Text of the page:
Investing

Nine Companies That Destroyed Their Largest Competitors

GM vs. Toyota

General Motors has actually experienced two major reversals of fortune in the race to become the top automaker in the world. Since the 1930s, GM had been the dominant U.S. automaker, and for most of the latter half of the 20th century it was dominant in the global market as well. As the global recession took hold in the past few years, the automaker began to lose its grip on the global top spot. By the end of 2008, Toyota officially became the world’s largest automaker, beating out GM by more than half a million units sold. GM’s global market share continued to decline, and even in the U.S. its share dropped. By June 2009, fueled by lagging sales and financial troubles from the recession, the manufacturer filed for Chapter 11 bankruptcy. It took just two years, however, for the company to regain its title. GM’s new IPO was successful and it also quickly reported a profit. And with recall troubles and the Japan earthquake hitting rival Toyota hard, GM again became the world’s largest automaker in August of this year. In the first half of 2011, GM sold 4.5 million cars compared to its Japanese counterpart’s 3.7 million.

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Amazon vs. Barnes & Noble

Barnes & Noble (NYSE: BKS) was for years the largest bookseller in the country. However, online retailer Amazon.com has flanked the company by taking book selling online and out of the expensive business of running stores and carrying hundreds of thousands of titles in physical inventory. The convenience and ease of operations was essential to Amazon. Later, its e-book reader Kindle survived, and won, the e-reader war with B&N’s Nook and others. Some bookstores, including Borders, have gone under, while Barnes & Noble has merely lost its profitability. Barnes & Noble’s net income has dropped from $147 million in 2006 to a loss of $74 million in 2010. Amazon, meanwhile saw net income jump from $190 million to $1.2 billion. Some suggest the age of the physical book may be nearly at an end.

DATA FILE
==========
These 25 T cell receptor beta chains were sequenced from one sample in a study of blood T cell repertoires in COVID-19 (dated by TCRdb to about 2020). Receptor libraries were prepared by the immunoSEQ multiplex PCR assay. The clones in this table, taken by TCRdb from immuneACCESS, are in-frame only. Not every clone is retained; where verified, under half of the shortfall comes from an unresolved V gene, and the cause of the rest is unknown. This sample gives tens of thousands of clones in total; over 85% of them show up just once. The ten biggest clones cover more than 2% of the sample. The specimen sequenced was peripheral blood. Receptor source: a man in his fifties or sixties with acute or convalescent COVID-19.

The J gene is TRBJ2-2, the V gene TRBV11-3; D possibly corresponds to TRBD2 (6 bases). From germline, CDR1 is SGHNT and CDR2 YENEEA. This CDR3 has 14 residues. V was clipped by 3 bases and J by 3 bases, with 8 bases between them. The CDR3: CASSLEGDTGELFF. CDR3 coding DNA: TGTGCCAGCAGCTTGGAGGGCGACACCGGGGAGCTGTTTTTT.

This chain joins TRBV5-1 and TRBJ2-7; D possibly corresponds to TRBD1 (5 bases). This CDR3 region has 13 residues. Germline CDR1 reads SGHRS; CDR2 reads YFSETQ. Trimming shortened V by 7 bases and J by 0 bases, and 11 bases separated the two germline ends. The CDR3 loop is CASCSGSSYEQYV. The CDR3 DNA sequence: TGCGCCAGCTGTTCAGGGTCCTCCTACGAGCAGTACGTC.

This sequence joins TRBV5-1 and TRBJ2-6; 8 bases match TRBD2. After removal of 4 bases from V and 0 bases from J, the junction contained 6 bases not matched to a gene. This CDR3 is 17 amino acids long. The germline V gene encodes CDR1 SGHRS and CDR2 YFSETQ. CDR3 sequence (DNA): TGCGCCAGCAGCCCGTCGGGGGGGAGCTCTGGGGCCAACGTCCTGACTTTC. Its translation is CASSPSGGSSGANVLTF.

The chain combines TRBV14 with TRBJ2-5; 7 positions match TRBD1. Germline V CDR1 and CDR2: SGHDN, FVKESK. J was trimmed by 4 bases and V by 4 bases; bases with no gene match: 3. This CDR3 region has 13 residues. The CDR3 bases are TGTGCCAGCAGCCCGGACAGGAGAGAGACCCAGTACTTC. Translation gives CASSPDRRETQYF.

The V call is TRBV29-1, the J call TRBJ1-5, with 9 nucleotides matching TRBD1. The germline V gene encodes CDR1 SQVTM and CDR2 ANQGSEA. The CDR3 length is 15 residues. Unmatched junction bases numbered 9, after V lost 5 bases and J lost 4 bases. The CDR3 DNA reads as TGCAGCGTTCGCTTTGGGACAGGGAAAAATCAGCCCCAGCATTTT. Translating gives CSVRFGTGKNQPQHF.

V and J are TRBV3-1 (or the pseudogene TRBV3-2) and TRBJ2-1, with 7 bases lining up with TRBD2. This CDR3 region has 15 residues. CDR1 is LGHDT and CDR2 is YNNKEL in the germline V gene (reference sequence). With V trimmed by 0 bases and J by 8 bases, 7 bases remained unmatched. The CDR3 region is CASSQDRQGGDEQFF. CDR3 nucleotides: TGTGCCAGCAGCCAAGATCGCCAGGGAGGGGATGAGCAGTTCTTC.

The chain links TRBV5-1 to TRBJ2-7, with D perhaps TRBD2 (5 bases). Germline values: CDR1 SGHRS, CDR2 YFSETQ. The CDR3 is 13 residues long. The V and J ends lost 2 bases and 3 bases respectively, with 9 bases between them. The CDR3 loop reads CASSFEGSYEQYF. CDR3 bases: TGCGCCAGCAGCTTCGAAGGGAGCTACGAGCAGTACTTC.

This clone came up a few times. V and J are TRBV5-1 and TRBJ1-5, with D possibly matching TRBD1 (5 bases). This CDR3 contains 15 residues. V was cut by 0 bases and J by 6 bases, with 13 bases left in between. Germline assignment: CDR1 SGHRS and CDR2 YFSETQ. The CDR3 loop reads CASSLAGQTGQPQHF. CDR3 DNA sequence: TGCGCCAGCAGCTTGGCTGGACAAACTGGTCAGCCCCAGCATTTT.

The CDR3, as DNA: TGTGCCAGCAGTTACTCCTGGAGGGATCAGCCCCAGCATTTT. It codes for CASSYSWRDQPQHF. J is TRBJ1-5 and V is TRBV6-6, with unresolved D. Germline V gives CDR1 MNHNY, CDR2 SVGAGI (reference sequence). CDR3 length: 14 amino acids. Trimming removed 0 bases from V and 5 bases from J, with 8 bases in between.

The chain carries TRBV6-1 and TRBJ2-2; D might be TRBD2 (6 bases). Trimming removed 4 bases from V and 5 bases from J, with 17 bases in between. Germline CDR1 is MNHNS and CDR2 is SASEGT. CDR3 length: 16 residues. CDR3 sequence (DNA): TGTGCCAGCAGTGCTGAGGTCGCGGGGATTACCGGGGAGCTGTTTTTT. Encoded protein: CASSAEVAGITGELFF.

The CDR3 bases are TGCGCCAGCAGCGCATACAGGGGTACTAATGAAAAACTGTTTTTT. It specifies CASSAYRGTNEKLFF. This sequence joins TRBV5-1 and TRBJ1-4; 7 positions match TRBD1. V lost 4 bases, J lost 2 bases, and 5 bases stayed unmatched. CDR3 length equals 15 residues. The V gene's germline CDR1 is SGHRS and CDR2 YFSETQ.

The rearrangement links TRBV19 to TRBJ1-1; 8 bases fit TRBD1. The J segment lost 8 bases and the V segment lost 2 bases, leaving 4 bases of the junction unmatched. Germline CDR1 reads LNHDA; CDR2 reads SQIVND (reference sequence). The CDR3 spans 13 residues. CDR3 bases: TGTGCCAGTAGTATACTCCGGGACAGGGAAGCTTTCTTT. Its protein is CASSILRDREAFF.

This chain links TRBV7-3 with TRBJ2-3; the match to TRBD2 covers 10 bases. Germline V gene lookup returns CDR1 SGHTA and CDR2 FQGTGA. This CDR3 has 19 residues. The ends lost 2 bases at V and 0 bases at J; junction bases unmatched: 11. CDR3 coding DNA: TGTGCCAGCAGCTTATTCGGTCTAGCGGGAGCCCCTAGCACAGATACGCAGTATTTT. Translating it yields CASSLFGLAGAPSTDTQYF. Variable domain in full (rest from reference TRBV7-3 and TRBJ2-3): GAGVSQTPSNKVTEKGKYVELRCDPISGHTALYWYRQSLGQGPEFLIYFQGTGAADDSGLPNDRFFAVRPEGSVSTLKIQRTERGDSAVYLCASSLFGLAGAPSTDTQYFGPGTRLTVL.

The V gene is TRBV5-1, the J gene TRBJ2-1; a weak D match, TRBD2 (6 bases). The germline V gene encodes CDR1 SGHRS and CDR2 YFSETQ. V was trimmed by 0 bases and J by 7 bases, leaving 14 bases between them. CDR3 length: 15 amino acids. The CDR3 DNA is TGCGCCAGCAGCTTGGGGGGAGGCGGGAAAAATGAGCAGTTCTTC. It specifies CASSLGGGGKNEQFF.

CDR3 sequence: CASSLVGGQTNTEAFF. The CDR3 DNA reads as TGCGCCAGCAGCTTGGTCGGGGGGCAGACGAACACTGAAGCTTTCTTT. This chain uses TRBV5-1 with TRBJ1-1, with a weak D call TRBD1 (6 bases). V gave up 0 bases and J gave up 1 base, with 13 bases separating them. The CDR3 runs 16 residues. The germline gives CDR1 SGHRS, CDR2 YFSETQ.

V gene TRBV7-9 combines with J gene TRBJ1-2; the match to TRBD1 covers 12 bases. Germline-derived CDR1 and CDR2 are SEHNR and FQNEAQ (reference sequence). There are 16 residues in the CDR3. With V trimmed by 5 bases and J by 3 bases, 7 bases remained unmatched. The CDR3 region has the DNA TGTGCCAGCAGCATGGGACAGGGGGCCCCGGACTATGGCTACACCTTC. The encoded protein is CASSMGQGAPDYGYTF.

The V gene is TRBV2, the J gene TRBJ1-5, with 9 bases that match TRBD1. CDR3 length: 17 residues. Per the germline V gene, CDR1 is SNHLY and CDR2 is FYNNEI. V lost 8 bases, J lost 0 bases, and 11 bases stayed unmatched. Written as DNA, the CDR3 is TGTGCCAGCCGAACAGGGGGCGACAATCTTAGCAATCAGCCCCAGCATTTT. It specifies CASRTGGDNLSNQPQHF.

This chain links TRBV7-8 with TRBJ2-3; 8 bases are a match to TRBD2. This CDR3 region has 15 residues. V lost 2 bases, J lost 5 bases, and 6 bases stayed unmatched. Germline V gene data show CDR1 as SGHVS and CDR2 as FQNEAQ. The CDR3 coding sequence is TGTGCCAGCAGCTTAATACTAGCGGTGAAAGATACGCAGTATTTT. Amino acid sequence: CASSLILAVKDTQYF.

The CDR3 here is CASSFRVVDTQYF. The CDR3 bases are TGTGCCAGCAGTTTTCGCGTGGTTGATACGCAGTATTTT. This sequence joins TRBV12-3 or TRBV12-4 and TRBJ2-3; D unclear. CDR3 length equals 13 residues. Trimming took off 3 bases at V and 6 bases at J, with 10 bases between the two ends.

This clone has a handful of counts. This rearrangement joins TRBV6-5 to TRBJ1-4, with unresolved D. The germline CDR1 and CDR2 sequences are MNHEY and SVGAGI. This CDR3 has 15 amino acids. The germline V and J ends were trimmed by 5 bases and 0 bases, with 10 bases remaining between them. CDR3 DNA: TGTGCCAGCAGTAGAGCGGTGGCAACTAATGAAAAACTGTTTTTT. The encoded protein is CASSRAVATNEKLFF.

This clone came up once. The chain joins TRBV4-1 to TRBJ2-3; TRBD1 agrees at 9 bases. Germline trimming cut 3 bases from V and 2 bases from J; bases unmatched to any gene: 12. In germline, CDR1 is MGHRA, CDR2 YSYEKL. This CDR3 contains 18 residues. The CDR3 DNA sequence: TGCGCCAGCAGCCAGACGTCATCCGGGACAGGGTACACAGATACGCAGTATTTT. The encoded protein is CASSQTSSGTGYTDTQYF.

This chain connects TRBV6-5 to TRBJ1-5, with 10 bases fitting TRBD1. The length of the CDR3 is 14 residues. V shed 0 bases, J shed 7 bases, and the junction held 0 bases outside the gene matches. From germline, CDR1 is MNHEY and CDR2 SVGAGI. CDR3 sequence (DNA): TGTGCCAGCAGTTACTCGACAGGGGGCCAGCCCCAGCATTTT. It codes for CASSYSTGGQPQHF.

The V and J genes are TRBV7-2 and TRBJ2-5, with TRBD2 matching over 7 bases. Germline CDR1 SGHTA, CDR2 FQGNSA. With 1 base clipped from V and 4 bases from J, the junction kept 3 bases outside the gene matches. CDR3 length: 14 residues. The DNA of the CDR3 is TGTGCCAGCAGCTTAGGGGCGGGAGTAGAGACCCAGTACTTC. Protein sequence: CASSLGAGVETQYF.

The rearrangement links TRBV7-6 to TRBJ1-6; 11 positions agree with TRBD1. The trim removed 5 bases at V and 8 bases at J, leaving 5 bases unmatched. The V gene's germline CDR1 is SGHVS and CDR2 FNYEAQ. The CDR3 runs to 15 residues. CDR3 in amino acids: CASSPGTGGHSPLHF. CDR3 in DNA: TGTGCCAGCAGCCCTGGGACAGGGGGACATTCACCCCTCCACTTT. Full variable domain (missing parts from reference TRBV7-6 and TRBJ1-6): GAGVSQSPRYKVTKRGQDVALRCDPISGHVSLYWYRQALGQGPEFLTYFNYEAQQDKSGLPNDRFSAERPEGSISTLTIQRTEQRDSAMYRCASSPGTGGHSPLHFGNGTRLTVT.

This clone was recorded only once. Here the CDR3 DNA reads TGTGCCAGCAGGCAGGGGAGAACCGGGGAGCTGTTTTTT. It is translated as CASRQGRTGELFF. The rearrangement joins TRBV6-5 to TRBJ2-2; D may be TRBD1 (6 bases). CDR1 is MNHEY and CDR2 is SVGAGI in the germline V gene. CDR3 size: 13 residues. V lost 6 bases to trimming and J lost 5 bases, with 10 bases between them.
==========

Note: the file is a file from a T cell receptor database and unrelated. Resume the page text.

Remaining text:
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Blockbuster vs. Netflix

Blockbuster was founded in 1985 as a VHS rental company. By the turn of the century, the company was the McDonald’s (NYSE: MCD) of movie rentals. In 1999 — the year in which Netflix began operations — Blockbuster, with more than 6,500 stores around the country, went public. By 2006, Netflix had emerged on the scene, making just shy of $1 billion in revenue that year. This was still well short of Blockbuster’s revenue, which was roughly $5.5 billion. But in 2007, the small company introduced streaming video, which allowed viewers the option to watch films on home computers. This feature, along with the growing popularity of the company’s DVD delivery service, led to a steady decline in blockbuster’s profitability. By 2010, the massive company was losing millions each quarter, finally declaring bankruptcy by the middle of the year. While the company was being acquired by Dish Network (NASDAQ: DISH) for a mere $320 million, Netflix was already exceeding 25 million subscribers.

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Delta vs. American Airlines

In many cases, a company’s reversal of fortune comes through a natural loss or gain of market share because of the success of its specific products. In the case of the airline industry, American Airlines’ fall from the lead came as a result of mergers. After acquiring a bankrupt TWA in 2001, American Airlines (NYSE: AMR) became the world’s largest airline. In 2007, despite being plagued by rising fuel costs and other difficulties, it still maintained the lead with nearly 100 million passenger miles flown. Delta (NYSE: DAL) came in second, at 73 million passenger miles. During the recession, however, as airlines continued to suffer, two significant mergers occurred. First, Delta acquired Northwest in 2008, instantly becoming the biggest commercial airline in the world. In 2010, the much larger Delta had 109 million passenger miles to American’s 86 million. And after United (NYSE: UAL) and Continental merged in October of that year, American went from second to third place among U.S. airlines.

Michael B. Sauter, Douglas A. McIntyre

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